I love the new organic me!  My hair is free of chemicals and other artificial agents.  It feels healthier, and it is less hassle.  No more special shampoos and conditioners to help maintain the artificial colour.  No more spending hours at the hair salon.  Don't get me wrong, I had a lot of fun colouring my hair when I was in my twenties and even into my thirties.  But I've done that.  Change is good, right?

Not so according to some.  

When I asked my youngest brother what he thought about my new look his response was that I "look like an old hag".  Not that I really care what he thinks, I was just interested because of the reaction I have been getting from others that dare speak their uninvited opinion.  Not that I value his opinion, I just find him rather amusing.    

Is it sexism, agism, or grayism that motivated his observation?

Our hair, in Western culture, has become one of the principal reflections of ourselves that we make to the world.  Or should hair be viewed through the social and cultural settings that we are confined within?

Referring to someone as an old hag contains the tone of a misogynistic attitude when delivered from a male to female figure.  It refers to a woman who has been frightful in view of what is considered aesthetically pleasing within a culture.  Yet there is no cultural equilibrium distinguished between a man or woman exposing gray hair.  Yes, men are often seen as distinguished when they embrace their gray whereas women are viewed as old.

American make-up artist, author, and photographer, Kevyn Aucoin eloquently said "[y]ou can't put on make-up, or dress yourself, or do your hair with any sort of fun or joy if you're doing it from a position of correction".

I don't think that it is my hair that needs correcting, maybe what needs correcting is perceptions of beauty.    



Wednesday, September 15, 2010

Conservative attack ads and the Gun Registry Debate

Conservative MP, Shelly Glover sent off an attack ad flyer in the mail trying to promote herself and her government as the only option for keeping Canadians safe.  It reads "our Conservative Government is taking action to get tough on crime and keep Canadian families safe by proposing legislation that will..."

Someone needs to tell Glover and the Conservative Government that "proposing legislation" is the same thing as empty promises.  This is the same government that prorogued government not once, but twice, and in doing so twice killed several crime bills that were going through parliament.  These are the same proposed legislation that are continually being resent through the process...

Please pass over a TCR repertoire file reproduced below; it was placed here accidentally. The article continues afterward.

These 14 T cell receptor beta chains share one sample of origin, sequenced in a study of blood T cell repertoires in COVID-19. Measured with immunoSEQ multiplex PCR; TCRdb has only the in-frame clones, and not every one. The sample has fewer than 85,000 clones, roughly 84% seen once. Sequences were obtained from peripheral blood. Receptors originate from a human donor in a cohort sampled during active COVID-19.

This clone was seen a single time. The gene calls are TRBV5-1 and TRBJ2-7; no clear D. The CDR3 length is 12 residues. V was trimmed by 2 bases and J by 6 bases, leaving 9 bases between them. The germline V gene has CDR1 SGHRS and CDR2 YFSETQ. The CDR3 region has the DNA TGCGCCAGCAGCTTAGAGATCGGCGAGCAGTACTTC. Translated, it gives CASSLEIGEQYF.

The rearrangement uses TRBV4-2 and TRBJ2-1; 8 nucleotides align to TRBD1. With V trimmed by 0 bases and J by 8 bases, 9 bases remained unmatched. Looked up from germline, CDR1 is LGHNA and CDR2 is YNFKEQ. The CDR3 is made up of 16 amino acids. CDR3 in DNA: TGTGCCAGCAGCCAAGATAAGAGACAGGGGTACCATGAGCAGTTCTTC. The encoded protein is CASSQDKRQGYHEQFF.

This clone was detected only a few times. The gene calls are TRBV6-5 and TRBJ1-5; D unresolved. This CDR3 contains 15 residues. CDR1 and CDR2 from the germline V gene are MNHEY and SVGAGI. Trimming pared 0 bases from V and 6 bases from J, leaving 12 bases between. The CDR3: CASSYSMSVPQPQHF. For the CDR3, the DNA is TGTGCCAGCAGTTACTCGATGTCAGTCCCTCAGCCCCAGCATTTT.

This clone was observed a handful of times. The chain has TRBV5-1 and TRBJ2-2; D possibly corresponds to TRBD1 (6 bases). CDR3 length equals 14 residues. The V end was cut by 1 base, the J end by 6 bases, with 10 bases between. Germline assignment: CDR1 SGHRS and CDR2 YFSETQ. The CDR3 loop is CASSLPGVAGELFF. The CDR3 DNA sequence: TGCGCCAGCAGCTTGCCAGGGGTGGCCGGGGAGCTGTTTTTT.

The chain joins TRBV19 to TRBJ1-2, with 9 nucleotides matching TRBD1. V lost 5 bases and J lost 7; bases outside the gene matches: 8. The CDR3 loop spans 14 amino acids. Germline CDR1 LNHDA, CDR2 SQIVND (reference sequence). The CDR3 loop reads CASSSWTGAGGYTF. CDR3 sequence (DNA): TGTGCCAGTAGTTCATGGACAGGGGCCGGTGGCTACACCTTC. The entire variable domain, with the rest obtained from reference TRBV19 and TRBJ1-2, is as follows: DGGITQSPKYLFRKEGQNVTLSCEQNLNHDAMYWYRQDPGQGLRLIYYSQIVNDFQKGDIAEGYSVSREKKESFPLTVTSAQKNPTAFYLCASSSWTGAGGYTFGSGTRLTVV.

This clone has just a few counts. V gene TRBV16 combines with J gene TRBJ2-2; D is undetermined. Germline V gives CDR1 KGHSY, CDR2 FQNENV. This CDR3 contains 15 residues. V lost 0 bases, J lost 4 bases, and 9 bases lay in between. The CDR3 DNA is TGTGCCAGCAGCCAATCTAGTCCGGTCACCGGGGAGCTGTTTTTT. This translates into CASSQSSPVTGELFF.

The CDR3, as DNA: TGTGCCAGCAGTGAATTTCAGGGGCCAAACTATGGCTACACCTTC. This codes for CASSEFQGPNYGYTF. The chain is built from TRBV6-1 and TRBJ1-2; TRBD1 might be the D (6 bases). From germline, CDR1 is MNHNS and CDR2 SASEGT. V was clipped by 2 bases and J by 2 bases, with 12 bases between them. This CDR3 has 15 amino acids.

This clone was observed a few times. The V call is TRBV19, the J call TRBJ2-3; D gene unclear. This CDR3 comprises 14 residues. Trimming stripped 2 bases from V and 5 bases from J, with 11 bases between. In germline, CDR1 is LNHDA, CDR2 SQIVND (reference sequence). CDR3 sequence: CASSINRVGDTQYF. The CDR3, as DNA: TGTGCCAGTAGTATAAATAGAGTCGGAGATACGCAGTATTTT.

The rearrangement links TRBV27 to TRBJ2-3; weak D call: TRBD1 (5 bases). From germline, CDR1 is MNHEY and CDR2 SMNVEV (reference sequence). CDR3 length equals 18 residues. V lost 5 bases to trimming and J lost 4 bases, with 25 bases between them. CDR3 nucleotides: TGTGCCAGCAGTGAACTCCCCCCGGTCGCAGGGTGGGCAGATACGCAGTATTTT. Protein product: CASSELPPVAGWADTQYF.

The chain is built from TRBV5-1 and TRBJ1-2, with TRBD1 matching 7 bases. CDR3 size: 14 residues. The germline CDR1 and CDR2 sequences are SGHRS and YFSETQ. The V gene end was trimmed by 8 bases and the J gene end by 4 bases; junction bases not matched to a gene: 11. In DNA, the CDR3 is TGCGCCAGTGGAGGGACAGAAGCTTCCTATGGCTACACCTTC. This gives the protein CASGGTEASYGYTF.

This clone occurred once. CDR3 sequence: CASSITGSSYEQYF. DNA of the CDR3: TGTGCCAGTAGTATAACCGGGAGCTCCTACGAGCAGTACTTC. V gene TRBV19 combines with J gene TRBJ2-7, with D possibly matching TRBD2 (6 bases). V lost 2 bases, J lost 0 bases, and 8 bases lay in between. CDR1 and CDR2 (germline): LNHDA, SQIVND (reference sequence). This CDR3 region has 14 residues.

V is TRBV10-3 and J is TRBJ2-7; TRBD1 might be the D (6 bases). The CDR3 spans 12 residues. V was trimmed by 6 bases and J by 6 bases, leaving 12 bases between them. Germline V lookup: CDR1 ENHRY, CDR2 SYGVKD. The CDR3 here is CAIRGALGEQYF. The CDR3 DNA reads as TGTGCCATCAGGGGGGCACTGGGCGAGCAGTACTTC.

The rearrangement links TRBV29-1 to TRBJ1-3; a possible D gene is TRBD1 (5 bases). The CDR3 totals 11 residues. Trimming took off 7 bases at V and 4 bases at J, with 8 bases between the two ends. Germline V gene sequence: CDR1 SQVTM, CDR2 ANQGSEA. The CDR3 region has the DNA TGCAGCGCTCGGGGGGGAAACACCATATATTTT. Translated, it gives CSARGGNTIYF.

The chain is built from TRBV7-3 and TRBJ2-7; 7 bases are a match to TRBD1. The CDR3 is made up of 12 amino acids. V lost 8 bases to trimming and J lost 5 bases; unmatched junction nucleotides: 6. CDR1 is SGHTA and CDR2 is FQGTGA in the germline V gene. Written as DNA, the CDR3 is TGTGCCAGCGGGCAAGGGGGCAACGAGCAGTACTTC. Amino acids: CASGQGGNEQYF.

Unfortunately, the Conservatives like to talk about crime and keeping Canadian families safe more than they like to actually take any action on the issue.  

I find it hard to believe that Shelly Glover, as she said in a recent news conference, became a Conservative MP so that she can change the laws to make it safer for her when she goes back to work as a police officer.  I don't see any of the proposed legislations outlined in the flyer that would make her position as a police officer any safer than it was before she left the Winnipeg Police Service.  Glover, a former police officer,s is backing the party line against the gun registry while many police chiefs across Canada have come forward in support of the gun registry as a valuable tool that save Canadian lives.  

Excuse me if I find it hard to believe that the Conservatives are serious about keeping Canadian families safe.  

Long gun registration has polarized Canadians on whether or not it violates privacy issues to the cost.  I really can not buy into the cost issue.  If you want to own a gun then I don't see why you should be exempt from the cost of registration of your firearm.  We're all expected to register our vehicles and you don't see anyone in an uproar about that.  Heck, in this province you can't serve alcohol unless you pass a responsible server program.  Get with the program Conservatives and long gun owners... no one is attacking or picking on you.  This is not a rural versus urban issue... it is about expecting everyone to behave like a responsible Canadian.  Suck it up!  You don't see the drivers and servers crying about being a responsible Canadian and doing their small part to keep our country safe.